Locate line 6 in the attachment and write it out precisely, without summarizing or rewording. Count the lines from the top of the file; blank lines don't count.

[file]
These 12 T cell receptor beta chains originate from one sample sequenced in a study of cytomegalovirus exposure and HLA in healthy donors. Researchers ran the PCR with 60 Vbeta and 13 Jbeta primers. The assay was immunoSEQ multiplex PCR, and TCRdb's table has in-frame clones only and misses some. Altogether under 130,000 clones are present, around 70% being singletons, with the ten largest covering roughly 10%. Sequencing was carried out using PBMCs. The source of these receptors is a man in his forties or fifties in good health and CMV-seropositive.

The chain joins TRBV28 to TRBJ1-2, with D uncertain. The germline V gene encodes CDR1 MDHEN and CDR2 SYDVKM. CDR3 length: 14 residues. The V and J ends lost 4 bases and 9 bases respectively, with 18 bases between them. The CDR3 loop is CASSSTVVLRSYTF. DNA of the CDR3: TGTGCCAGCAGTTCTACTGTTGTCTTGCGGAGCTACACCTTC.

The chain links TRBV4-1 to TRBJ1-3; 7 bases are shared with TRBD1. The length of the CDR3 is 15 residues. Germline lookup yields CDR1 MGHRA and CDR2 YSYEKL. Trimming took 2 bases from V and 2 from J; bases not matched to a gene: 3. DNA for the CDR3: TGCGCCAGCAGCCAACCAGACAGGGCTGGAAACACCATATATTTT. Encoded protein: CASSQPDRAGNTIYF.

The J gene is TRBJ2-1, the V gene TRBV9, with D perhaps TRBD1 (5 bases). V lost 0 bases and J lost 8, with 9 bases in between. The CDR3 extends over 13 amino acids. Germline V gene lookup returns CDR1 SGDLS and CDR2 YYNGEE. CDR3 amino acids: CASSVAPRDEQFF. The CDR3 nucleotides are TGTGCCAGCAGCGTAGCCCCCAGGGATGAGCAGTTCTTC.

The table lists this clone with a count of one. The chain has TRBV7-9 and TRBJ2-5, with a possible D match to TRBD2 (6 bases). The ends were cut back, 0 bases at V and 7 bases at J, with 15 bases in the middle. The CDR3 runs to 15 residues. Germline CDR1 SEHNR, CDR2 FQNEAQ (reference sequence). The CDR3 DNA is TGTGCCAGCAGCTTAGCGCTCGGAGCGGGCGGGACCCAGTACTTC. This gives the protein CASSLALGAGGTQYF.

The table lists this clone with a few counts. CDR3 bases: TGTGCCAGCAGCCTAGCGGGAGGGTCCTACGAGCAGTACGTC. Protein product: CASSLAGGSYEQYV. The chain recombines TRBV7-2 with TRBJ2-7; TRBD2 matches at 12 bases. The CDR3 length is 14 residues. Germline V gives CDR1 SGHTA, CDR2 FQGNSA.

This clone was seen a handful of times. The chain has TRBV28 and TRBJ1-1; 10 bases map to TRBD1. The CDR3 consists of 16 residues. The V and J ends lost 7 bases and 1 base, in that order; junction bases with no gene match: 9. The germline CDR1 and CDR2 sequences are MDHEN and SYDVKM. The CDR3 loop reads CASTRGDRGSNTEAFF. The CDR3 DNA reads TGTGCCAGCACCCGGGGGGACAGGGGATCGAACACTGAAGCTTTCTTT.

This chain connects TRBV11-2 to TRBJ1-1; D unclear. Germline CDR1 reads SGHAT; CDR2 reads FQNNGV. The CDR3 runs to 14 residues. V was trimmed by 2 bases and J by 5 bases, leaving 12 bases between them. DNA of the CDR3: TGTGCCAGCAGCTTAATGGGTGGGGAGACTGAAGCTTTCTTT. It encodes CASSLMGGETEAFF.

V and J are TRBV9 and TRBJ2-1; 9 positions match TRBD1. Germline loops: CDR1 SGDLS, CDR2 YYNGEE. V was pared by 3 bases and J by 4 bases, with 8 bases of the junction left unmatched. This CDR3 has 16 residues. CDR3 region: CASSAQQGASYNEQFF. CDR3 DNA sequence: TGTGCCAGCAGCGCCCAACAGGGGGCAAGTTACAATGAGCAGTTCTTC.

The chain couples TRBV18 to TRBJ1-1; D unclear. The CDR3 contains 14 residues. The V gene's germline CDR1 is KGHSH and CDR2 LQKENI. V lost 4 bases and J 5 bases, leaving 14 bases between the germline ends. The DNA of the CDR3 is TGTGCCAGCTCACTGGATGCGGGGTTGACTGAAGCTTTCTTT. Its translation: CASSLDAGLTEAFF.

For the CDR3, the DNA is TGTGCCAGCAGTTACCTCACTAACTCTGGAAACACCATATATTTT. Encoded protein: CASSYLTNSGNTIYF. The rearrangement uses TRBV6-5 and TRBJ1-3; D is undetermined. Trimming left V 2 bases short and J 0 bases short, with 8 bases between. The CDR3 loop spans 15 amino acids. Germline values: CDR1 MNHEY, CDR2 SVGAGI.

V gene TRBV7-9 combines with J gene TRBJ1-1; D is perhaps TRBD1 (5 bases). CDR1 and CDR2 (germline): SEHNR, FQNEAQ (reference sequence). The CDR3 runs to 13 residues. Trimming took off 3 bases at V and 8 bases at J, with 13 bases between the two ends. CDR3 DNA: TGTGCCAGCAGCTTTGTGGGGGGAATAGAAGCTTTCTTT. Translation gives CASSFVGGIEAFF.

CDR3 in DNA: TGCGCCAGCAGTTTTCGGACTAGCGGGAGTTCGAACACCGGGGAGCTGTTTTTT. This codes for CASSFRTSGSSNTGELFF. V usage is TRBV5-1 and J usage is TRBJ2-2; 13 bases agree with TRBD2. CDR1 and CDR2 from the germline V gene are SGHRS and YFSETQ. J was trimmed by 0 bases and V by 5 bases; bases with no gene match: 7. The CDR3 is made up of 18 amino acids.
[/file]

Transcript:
The table lists this clone with a few counts. CDR3 bases: TGTGCCAGCAGCCTAGCGGGAGGGTCCTACGAGCAGTACGTC. Protein product: CASSLAGGSYEQYV. The chain recombines TRBV7-2 with TRBJ2-7; TRBD2 matches at 12 bases. The CDR3 length is 14 residues. Germline V gives CDR1 SGHTA, CDR2 FQGNSA.